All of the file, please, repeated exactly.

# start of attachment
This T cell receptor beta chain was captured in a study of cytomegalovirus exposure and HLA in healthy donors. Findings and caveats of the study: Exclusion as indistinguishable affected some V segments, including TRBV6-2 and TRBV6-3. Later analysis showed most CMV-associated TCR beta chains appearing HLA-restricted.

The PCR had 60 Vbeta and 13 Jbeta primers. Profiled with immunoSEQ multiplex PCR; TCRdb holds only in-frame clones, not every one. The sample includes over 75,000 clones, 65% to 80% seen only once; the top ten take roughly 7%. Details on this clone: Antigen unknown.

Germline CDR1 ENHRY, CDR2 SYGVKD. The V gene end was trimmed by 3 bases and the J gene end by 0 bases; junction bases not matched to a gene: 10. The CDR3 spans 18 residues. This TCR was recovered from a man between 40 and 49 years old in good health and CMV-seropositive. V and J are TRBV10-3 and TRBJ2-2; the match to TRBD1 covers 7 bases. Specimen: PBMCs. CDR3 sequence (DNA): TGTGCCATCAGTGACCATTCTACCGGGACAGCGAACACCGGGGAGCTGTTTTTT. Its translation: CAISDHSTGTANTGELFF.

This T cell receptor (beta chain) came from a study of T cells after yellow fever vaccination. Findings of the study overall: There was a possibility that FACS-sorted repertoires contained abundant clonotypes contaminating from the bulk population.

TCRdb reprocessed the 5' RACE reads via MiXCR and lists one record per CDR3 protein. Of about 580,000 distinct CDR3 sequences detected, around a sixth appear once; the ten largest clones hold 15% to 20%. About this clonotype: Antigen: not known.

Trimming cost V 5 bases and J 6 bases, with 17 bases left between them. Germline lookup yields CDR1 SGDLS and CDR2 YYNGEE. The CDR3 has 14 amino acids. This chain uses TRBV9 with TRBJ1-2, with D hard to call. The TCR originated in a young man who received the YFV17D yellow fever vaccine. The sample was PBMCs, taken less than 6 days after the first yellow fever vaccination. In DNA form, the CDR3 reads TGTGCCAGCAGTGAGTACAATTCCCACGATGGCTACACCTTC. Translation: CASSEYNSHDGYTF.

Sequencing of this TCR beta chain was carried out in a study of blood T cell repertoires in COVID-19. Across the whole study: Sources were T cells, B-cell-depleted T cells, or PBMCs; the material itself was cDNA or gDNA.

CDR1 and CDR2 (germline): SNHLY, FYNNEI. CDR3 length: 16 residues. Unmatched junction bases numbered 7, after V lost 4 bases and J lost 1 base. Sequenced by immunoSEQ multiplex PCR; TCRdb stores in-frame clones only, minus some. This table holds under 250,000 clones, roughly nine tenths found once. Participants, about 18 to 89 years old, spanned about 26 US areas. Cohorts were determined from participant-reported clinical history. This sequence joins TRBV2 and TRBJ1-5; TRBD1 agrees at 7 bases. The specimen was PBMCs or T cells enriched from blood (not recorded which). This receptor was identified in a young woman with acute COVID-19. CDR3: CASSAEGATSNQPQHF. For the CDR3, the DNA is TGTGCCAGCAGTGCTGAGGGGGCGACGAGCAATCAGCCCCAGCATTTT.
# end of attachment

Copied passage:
This T cell receptor beta chain was captured in a study of cytomegalovirus exposure and HLA in healthy donors. Findings and caveats of the study: Exclusion as indistinguishable affected some V segments, including TRBV6-2 and TRBV6-3. Later analysis showed most CMV-associated TCR beta chains appearing HLA-restricted.

The PCR had 60 Vbeta and 13 Jbeta primers. Profiled with immunoSEQ multiplex PCR; TCRdb holds only in-frame clones, not every one. The sample includes over 75,000 clones, 65% to 80% seen only once; the top ten take roughly 7%. Details on this clone: Antigen unknown.

Germline CDR1 ENHRY, CDR2 SYGVKD. The V gene end was trimmed by 3 bases and the J gene end by 0 bases; junction bases not matched to a gene: 10. The CDR3 spans 18 residues. This TCR was recovered from a man between 40 and 49 years old in good health and CMV-seropositive. V and J are TRBV10-3 and TRBJ2-2; the match to TRBD1 covers 7 bases. Specimen: PBMCs. CDR3 sequence (DNA): TGTGCCATCAGTGACCATTCTACCGGGACAGCGAACACCGGGGAGCTGTTTTTT. Its translation: CAISDHSTGTANTGELFF.

This T cell receptor (beta chain) came from a study of T cells after yellow fever vaccination. Findings of the study overall: There was a possibility that FACS-sorted repertoires contained abundant clonotypes contaminating from the bulk population.

TCRdb reprocessed the 5' RACE reads via MiXCR and lists one record per CDR3 protein. Of about 580,000 distinct CDR3 sequences detected, around a sixth appear once; the ten largest clones hold 15% to 20%. About this clonotype: Antigen: not known.

Trimming cost V 5 bases and J 6 bases, with 17 bases left between them. Germline lookup yields CDR1 SGDLS and CDR2 YYNGEE. The CDR3 has 14 amino acids. This chain uses TRBV9 with TRBJ1-2, with D hard to call. The TCR originated in a young man who received the YFV17D yellow fever vaccine. The sample was PBMCs, taken less than 6 days after the first yellow fever vaccination. In DNA form, the CDR3 reads TGTGCCAGCAGTGAGTACAATTCCCACGATGGCTACACCTTC. Translation: CASSEYNSHDGYTF.

Sequencing of this TCR beta chain was carried out in a study of blood T cell repertoires in COVID-19. Across the whole study: Sources were T cells, B-cell-depleted T cells, or PBMCs; the material itself was cDNA or gDNA.

CDR1 and CDR2 (germline): SNHLY, FYNNEI. CDR3 length: 16 residues. Unmatched junction bases numbered 7, after V lost 4 bases and J lost 1 base. Sequenced by immunoSEQ multiplex PCR; TCRdb stores in-frame clones only, minus some. This table holds under 250,000 clones, roughly nine tenths found once. Participants, about 18 to 89 years old, spanned about 26 US areas. Cohorts were determined from participant-reported clinical history. This sequence joins TRBV2 and TRBJ1-5; TRBD1 agrees at 7 bases. The specimen was PBMCs or T cells enriched from blood (not recorded which). This receptor was identified in a young woman with acute COVID-19. CDR3: CASSAEGATSNQPQHF. For the CDR3, the DNA is TGTGCCAGCAGTGCTGAGGGGGCGACGAGCAATCAGCCCCAGCATTTT.